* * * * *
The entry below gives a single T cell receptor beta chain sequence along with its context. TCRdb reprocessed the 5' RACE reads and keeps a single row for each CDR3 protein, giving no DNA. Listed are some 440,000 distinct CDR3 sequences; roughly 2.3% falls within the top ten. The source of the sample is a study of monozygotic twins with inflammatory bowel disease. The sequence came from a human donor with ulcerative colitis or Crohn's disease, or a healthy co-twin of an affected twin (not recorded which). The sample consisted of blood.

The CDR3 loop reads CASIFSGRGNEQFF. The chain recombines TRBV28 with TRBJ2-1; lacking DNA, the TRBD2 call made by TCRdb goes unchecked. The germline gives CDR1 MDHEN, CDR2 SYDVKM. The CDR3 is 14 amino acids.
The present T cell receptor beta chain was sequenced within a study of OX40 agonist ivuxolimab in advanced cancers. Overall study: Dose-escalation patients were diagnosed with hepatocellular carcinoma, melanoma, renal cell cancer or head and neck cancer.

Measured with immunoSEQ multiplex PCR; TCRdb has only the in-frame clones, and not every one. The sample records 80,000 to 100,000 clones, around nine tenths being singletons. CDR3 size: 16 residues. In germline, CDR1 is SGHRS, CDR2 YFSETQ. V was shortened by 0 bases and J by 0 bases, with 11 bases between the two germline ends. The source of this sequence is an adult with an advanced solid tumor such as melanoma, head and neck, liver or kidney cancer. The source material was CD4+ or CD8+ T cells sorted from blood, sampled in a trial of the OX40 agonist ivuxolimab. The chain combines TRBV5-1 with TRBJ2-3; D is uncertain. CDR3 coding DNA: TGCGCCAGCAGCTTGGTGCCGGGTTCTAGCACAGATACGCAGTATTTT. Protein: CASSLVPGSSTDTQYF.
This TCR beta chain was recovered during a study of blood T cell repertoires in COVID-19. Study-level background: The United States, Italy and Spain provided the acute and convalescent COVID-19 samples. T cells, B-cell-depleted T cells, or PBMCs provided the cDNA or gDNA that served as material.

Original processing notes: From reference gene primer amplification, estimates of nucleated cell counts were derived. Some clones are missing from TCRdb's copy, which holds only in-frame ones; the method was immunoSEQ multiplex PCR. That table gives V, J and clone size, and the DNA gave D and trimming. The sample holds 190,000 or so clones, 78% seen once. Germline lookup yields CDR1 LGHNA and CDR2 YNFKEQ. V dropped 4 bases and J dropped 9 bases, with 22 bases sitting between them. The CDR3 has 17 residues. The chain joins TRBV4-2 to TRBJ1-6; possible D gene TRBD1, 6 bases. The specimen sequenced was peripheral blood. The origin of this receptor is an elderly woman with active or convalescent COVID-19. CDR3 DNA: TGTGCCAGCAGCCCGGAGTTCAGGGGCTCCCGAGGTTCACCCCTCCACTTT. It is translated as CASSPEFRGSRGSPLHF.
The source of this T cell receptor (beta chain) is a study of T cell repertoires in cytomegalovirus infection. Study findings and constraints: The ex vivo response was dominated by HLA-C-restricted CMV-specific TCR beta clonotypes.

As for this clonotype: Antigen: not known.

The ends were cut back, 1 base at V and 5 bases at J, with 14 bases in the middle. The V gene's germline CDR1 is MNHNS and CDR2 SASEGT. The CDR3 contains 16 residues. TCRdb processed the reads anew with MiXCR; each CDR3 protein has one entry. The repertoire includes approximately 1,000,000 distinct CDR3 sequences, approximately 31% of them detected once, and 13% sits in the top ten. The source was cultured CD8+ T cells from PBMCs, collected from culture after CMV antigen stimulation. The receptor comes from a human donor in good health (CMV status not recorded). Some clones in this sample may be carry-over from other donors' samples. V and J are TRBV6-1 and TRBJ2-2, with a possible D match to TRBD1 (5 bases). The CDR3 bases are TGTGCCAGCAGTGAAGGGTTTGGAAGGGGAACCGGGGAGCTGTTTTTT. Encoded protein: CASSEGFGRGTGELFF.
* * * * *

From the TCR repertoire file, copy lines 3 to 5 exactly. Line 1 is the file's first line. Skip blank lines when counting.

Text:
The present T cell receptor beta chain was sequenced within a study of OX40 agonist ivuxolimab in advanced cancers. Overall study: Dose-escalation patients were diagnosed with hepatocellular carcinoma, melanoma, renal cell cancer or head and neck cancer.

Measured with immunoSEQ multiplex PCR; TCRdb has only the in-frame clones, and not every one. The sample records 80,000 to 100,000 clones, around nine tenths being singletons. CDR3 size: 16 residues. In germline, CDR1 is SGHRS, CDR2 YFSETQ. V was shortened by 0 bases and J by 0 bases, with 11 bases between the two germline ends. The source of this sequence is an adult with an advanced solid tumor such as melanoma, head and neck, liver or kidney cancer. The source material was CD4+ or CD8+ T cells sorted from blood, sampled in a trial of the OX40 agonist ivuxolimab. The chain combines TRBV5-1 with TRBJ2-3; D is uncertain. CDR3 coding DNA: TGCGCCAGCAGCTTGGTGCCGGGTTCTAGCACAGATACGCAGTATTTT. Protein: CASSLVPGSSTDTQYF.
This TCR beta chain was recovered during a study of blood T cell repertoires in COVID-19. Study-level background: The United States, Italy and Spain provided the acute and convalescent COVID-19 samples. T cells, B-cell-depleted T cells, or PBMCs provided the cDNA or gDNA that served as material.